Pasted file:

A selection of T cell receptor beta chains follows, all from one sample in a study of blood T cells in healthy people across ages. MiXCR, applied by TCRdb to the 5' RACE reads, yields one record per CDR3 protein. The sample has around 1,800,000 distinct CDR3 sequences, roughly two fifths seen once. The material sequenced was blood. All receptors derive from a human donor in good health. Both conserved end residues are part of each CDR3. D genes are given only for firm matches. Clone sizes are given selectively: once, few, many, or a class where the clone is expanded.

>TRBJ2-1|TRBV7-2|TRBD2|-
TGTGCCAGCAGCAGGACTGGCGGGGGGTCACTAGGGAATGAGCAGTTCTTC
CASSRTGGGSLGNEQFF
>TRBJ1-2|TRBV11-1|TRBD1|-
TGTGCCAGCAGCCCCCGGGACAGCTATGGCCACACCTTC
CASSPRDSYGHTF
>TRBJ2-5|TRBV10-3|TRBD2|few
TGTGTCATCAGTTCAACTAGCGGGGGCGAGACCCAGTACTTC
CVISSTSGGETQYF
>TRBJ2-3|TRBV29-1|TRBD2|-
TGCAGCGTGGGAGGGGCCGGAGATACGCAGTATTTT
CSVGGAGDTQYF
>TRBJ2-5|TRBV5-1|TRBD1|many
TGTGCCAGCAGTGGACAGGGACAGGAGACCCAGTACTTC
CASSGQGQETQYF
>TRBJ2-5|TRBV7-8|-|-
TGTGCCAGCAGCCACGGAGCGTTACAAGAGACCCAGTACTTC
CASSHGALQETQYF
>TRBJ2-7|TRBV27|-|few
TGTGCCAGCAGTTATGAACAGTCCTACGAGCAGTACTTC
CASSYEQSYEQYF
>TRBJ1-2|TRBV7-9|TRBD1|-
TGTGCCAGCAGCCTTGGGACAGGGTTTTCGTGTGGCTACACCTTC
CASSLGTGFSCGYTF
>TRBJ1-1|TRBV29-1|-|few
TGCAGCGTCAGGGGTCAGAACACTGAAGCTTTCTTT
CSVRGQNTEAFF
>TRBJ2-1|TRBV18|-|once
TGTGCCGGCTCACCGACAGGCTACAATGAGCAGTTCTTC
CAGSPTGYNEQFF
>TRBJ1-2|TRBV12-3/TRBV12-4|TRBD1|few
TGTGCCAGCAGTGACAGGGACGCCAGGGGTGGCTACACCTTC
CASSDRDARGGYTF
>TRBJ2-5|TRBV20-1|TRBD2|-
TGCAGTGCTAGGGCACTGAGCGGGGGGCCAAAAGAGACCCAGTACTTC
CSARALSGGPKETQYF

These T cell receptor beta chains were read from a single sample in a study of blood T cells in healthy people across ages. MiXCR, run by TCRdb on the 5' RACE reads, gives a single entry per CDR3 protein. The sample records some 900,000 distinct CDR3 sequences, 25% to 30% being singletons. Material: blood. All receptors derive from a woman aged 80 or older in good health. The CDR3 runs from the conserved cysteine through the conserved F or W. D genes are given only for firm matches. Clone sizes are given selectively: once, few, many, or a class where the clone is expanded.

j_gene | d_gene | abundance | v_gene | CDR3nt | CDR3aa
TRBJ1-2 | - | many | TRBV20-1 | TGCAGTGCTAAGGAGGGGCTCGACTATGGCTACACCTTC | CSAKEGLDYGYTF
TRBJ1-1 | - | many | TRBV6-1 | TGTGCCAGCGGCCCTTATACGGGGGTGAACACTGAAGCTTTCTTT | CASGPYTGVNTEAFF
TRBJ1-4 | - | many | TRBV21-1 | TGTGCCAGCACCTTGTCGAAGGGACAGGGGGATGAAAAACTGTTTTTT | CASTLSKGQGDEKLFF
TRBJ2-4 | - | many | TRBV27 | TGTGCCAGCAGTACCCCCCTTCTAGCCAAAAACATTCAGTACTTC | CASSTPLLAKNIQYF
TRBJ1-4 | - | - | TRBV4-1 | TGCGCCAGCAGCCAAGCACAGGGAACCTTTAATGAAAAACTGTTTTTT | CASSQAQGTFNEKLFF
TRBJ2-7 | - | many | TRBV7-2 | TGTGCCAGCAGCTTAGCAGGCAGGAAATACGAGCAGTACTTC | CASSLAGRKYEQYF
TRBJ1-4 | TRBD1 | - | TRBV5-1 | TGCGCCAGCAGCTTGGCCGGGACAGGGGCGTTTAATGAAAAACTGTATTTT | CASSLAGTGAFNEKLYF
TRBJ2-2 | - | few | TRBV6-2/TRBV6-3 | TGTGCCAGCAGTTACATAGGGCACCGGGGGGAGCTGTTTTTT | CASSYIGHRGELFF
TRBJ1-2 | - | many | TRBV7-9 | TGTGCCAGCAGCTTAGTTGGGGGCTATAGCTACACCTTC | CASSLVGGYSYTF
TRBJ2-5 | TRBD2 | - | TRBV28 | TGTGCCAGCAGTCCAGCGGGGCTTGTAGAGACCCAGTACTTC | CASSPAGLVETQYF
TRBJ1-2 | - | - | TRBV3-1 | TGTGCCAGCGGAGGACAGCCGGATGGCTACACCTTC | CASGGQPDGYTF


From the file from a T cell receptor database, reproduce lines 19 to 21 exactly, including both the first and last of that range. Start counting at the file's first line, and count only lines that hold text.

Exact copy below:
CASSHGALQETQYF
>TRBJ2-7|TRBV27|-|few
TGTGCCAGCAGTTATGAACAGTCCTACGAGCAGTACTTC